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Atlantic Facing Margins
Geological Structure in the Minches, the Sea of the Hebrides and in the Adjacent Northwest British Continental Shelf
The geology of the Minches and the Sea of the Hebrides is controlled by three principal faults — the Minch Fault, the Camasunary-Skerryvore Fault and the Great Glen Fault. These faults form the westerly margins of deep asymmetric troughs filled with upper Palaeozoic and Mesozoic sediments, in places injected by Tertiary intrusives and overlain by Tertiary volcanics and sediments. Gravity, magnetic, seismic reflection and refraction studies have been combined with a range of sampling and drilling tests to derive a structural and stratigraphic history. In the principal basins, the infilling rocks, of which New Red Sandstone, Jurassic, Cretaceous and Tertiary samples have been obtained, attain maximum thicknesses of 3-4 km (interpreted from geophysics).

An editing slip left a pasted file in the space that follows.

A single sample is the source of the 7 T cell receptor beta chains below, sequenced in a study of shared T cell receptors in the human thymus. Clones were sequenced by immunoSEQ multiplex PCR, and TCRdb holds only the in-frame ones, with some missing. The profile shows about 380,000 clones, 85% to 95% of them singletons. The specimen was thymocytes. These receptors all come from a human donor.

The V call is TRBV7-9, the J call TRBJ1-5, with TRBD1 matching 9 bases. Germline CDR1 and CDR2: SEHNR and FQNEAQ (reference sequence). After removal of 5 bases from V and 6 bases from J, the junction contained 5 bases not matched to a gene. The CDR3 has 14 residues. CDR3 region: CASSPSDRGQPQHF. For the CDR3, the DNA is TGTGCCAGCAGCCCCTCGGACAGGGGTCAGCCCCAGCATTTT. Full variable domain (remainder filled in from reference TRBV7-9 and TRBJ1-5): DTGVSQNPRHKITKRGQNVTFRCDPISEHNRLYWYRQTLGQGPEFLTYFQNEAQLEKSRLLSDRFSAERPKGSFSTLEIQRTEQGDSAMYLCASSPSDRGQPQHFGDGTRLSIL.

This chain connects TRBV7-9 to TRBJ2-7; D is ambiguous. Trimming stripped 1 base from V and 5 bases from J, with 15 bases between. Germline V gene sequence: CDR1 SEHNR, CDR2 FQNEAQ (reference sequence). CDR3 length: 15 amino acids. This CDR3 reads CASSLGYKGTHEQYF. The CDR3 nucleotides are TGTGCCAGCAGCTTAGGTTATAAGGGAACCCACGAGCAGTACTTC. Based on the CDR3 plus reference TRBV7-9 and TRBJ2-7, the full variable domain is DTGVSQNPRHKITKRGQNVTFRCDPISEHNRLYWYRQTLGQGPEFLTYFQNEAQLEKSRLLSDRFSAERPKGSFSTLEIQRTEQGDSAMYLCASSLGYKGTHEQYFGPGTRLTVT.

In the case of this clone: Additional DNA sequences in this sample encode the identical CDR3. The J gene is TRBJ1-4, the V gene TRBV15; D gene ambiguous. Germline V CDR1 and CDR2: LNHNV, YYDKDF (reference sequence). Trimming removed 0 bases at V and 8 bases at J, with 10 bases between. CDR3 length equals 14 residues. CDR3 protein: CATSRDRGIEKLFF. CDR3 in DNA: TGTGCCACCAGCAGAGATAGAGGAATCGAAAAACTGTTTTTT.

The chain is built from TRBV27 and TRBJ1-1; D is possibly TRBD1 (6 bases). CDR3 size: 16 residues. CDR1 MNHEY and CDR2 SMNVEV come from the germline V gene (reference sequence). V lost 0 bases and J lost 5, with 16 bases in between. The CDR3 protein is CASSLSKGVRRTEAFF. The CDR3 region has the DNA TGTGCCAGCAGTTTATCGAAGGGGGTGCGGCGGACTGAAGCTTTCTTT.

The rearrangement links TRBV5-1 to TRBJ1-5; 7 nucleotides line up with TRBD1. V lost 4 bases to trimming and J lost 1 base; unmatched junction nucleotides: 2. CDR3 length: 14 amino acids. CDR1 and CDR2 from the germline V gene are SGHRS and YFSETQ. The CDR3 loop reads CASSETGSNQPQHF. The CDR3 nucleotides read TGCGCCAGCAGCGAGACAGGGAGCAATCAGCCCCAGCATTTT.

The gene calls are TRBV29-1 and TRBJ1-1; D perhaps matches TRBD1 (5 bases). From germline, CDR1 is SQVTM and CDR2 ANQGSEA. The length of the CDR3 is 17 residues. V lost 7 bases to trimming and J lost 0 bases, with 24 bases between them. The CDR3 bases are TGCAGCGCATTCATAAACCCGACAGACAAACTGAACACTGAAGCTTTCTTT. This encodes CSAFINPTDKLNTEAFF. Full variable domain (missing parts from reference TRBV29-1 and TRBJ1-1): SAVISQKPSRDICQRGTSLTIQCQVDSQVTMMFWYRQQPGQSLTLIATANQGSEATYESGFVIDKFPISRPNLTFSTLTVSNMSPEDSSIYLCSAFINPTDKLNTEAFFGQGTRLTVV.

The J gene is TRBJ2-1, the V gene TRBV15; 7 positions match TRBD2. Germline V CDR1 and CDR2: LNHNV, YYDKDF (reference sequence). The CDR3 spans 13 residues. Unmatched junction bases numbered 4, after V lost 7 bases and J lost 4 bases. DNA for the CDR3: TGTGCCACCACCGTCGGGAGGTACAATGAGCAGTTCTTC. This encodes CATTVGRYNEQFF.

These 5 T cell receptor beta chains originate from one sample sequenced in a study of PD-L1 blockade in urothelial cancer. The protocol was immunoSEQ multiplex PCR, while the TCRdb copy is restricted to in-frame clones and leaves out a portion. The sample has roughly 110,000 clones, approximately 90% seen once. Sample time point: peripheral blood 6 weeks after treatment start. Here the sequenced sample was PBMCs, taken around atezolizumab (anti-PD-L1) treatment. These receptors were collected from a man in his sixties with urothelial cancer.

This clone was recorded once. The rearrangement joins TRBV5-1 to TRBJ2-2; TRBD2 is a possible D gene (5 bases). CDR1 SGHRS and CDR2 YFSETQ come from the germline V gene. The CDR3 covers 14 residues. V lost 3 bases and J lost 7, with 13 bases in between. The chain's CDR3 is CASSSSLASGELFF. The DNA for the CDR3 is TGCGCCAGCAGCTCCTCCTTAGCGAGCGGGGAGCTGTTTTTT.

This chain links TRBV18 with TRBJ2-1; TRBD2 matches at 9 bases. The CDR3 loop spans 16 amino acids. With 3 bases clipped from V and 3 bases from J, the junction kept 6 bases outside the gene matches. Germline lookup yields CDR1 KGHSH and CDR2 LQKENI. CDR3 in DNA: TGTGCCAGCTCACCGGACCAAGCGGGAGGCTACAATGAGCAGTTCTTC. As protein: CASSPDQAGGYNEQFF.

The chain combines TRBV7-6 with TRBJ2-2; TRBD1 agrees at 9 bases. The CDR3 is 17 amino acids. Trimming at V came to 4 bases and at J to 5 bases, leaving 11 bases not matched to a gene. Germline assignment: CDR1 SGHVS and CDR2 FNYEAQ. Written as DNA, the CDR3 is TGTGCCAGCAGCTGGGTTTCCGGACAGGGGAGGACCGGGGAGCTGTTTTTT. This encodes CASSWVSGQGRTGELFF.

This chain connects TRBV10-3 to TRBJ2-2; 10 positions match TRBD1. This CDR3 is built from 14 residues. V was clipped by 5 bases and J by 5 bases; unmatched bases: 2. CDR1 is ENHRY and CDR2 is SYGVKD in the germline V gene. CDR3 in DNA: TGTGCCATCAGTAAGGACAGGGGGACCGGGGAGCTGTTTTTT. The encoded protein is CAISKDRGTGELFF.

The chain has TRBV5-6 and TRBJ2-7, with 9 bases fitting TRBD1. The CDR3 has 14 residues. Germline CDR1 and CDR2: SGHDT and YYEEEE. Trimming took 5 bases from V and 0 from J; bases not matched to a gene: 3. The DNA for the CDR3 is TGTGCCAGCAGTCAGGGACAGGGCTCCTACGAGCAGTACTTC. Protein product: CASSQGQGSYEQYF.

The basins are thought to have developed by down-warping and down-faulting in an extensive area of post-Carboniferous sedimentation which probably included what are now the continental shelves of northern Britain, Norway and east Greenland. Structural affinities are apparent throughout these areas and can be compared with features of the Canadian shelf off southern Labrador and eastern Newfoundland.
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